Space limitations and other considerations, however, led the user group and consultants to configure a route in which the buses will enter and exit the parking lot from Sibley Avenue.
Board member Chase Groskreutz said he was unhappy with the parking configuration and the fact that there was no student drop-off on the north side of the school.
Board member Julie Pennertz said she agreed with Groskreutz on the configuration and also thought that it would be “difficult for buses to get out of the lot and onto Sibley.” It was because of that concern, Pennertz said, that the idea for the north property line route and exit onto Swift Avenue was conceived.
Ryan Hoffman, a project development manager with ICS, explained that 12 buses will have to enter and exit the Ripley Elementary lot during the average morning and afternoon drop-off and pick-up. “If we think about 12 buses, some go south, some go north (on Sibley), it’s not going to be a tremendous amount of time to leave that site.”
“I’ll still question why we didn’t do more legwork,” Groskreutz said, of the original plan, adding that he thought problems with that concept should have been discovered – and brought to the board – much earlier. “I get we may have to make some changes, and I get additional costs. I still think we need to have one entrance (to the school) the way we planned.”
Board member David Huhner expressed similar sentiment, saying that he didn’t want to start over on the planning, but that he did want consultants to understand where the board’s frustration came from.
“My point is, I understand the initial drawing was not set in stone, (but) when you change it 360 degrees on me … (that) tells me you didn’t do your research,” Huhner said. “I don’t want to see it happen again.”
Board member Greg Mathews countered that point of view, however, saying that the original plan “wasn’t the 10 Commandments. It was a plan. As far as changing it, I don’t have any problem with changing.”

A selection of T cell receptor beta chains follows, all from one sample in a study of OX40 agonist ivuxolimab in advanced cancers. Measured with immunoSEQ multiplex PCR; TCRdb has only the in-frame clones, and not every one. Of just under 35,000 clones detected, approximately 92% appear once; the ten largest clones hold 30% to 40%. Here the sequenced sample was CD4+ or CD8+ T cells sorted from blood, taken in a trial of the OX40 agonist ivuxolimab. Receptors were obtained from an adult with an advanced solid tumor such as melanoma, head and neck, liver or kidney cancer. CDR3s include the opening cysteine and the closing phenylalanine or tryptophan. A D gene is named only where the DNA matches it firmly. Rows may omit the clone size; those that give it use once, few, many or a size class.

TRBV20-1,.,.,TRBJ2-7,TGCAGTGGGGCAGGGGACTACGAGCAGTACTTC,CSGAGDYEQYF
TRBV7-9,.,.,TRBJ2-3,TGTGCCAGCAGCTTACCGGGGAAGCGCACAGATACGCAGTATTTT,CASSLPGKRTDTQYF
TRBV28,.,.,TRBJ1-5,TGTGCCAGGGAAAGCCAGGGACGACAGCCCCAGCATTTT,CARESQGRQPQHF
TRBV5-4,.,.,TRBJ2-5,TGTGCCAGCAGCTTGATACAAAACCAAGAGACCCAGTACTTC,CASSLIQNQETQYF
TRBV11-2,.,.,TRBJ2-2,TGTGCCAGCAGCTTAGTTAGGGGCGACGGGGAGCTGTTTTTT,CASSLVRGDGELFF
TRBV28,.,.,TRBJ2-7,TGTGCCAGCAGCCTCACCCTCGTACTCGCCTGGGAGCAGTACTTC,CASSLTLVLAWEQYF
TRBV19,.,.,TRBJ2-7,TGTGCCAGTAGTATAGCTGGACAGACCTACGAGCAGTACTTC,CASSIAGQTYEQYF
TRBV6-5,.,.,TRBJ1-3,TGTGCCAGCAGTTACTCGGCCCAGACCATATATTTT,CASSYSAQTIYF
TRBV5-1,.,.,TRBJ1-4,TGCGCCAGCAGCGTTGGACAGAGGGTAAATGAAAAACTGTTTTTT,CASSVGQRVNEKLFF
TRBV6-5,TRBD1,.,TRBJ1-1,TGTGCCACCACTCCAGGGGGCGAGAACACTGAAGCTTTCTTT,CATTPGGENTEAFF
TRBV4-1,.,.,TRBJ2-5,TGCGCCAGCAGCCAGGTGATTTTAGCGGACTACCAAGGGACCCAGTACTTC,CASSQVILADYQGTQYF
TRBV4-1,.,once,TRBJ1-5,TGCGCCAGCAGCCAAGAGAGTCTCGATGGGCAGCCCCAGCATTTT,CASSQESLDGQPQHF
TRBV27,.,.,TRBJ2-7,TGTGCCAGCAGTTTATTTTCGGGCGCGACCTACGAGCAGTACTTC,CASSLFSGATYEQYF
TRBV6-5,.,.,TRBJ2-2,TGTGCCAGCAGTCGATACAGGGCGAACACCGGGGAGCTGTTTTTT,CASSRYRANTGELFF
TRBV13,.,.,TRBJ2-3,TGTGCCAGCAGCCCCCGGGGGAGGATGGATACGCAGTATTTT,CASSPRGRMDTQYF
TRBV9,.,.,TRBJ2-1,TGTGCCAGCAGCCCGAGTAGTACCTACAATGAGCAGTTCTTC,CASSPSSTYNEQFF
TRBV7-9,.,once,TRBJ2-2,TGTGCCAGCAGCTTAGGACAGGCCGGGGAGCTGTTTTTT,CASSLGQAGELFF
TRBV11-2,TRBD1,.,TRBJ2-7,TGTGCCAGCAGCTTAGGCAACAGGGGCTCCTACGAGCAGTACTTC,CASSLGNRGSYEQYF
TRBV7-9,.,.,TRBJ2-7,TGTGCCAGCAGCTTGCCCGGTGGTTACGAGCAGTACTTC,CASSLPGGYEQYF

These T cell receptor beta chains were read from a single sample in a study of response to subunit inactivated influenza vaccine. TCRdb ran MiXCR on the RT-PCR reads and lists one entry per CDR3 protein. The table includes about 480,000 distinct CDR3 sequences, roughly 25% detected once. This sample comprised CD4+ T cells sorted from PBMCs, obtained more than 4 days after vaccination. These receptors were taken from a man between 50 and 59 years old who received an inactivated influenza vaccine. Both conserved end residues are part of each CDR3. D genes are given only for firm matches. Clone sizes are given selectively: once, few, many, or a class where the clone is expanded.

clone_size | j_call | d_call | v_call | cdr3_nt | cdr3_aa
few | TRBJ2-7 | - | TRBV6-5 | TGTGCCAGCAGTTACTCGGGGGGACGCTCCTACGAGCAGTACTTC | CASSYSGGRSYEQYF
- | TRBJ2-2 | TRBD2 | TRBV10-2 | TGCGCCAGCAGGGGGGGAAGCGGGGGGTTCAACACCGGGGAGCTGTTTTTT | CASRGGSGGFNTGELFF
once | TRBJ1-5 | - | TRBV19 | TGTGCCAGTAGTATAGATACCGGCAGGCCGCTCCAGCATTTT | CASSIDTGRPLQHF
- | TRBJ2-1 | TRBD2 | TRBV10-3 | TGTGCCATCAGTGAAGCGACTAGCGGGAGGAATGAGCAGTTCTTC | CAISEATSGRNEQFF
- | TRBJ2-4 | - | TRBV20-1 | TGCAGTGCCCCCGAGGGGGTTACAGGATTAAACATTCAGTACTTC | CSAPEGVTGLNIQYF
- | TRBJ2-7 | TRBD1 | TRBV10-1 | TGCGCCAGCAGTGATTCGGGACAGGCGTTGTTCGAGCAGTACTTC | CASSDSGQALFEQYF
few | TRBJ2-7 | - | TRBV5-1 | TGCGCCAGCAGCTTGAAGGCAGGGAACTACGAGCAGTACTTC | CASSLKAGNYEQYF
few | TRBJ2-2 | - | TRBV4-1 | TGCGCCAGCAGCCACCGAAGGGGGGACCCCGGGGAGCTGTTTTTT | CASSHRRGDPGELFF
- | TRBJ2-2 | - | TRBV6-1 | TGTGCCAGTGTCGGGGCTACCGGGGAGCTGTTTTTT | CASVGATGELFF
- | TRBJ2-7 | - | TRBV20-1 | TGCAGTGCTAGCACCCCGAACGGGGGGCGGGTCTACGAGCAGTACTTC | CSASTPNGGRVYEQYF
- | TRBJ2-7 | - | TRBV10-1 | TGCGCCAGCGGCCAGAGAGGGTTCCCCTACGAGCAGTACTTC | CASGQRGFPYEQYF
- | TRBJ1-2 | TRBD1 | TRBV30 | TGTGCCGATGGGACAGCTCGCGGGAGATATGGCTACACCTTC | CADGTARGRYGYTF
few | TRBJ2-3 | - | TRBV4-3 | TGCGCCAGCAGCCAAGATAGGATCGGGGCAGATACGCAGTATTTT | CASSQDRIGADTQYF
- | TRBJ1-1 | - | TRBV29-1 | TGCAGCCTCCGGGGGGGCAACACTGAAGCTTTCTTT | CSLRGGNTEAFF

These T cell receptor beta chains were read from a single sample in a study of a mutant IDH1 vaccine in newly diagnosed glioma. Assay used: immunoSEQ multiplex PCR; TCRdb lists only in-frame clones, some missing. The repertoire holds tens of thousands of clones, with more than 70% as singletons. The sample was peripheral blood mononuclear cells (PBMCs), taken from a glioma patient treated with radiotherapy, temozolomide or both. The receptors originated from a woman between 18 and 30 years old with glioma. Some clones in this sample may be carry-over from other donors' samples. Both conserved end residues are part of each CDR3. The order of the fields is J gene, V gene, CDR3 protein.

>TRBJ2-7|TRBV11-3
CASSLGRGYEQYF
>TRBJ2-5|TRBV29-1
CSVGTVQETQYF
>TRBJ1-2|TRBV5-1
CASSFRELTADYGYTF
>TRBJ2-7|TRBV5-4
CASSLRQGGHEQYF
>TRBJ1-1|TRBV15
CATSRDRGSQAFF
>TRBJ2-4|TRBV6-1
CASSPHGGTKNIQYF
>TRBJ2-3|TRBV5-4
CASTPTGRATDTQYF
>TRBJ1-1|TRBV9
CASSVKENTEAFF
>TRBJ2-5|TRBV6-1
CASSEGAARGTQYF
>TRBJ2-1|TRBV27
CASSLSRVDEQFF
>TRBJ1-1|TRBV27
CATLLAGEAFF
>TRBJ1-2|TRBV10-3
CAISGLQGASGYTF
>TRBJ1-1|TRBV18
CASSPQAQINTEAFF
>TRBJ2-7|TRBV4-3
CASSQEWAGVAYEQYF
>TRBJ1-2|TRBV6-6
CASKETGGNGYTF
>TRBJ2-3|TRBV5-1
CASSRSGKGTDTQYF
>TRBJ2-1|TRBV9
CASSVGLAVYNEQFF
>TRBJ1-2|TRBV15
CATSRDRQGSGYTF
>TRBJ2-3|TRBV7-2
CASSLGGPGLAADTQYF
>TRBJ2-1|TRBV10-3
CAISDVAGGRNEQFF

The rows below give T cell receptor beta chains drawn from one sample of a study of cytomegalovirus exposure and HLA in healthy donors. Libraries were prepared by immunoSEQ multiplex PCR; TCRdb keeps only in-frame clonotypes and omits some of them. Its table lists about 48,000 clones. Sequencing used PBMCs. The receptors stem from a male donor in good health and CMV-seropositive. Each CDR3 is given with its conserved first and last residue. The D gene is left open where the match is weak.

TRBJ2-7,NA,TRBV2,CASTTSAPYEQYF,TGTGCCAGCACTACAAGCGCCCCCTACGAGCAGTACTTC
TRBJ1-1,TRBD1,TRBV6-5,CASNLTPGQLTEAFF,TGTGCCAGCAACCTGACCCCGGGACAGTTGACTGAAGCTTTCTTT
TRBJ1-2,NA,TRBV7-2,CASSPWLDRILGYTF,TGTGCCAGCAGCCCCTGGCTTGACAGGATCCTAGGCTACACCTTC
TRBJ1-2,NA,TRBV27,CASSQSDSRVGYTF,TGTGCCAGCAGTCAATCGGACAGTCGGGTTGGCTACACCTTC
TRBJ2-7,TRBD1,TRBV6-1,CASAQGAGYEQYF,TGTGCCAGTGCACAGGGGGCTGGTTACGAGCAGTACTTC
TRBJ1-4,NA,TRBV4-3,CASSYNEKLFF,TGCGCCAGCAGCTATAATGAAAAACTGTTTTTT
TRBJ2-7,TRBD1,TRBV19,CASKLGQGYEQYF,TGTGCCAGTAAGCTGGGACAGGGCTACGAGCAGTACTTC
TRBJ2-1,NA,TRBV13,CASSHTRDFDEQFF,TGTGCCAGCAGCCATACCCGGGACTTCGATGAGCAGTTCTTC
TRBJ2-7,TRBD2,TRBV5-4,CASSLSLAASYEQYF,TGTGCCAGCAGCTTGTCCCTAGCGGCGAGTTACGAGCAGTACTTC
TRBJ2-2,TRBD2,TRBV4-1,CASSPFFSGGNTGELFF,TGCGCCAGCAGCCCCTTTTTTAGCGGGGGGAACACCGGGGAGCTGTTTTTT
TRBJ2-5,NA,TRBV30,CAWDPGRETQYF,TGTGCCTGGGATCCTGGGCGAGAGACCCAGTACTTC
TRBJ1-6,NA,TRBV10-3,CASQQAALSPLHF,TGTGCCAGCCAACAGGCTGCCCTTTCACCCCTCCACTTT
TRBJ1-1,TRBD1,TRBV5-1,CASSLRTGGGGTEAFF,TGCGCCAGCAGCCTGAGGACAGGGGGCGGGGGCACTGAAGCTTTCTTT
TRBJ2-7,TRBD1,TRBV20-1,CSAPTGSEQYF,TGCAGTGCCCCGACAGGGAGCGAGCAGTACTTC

Vaughn Dierks, partner at Wold Architects and Engineers, said he understood the frustration of board members upon seeing a different plan than they anticipated, even though the goals of the project still are being achieved.
“And in the future, if we do see this kind of change, we’d want to bring this sooner and present and explain,” Dierks said. “I do believe this plan is a workable plan and from a cost standpoint keeps us on budget.”
Board member Marcia Provencher said she thought the board should rely on the work of the user group, which was assembled under their direction.
“I think that since we’ve had a task force and people that have gone over and come up with this plan, I hate to see something be postponed or waylaid and going back to Phase One,” Provencher said. “If Hicks thinks it works, I’m in favor of going ahead with this.”
In the end, the board’s consensus was not to delay the parking lot project and to proceed with the plans presented at the meeting.
The board also agreed to go ahead with plans for a kitchen and cafeteria addition on the north side of the school, secure entrance and administrative suite, and a new playground area.
Bidding on the building work is planned for May, with construction to begin in June.
Student Council reps discuss blood drive, mentor program
Litchfield High School Student Council conducted a blood drive April 1, and even though the drive took place off campus due to the COVID-19 school closure, it was successful, according to George Tepfer, the student council’s representative to the School Board, along with Nora Lagergren.
The drive, which took place at St. Paul’s Lutheran Church, brought in 51 units of blood — five better than the student council’s goal of 46 units, Tepfer said. Normally, student council representatives assist at the blood drive, but only Tepfer and Lagergren could participate in the April 1 drive due to the pandemic.
Blood donations exceeded the goal, despite the fact that there were only five or six student donors this time. “We usually have more student donors when we’re at school,” Tepfer said.
Lagergren told the board that she and Tepfer worked with Candace Boerema, student council advisor, on a letter to send to teachers in the district about a mentoring program. Student Council members would act as mentors and/or tutors to students who request the help.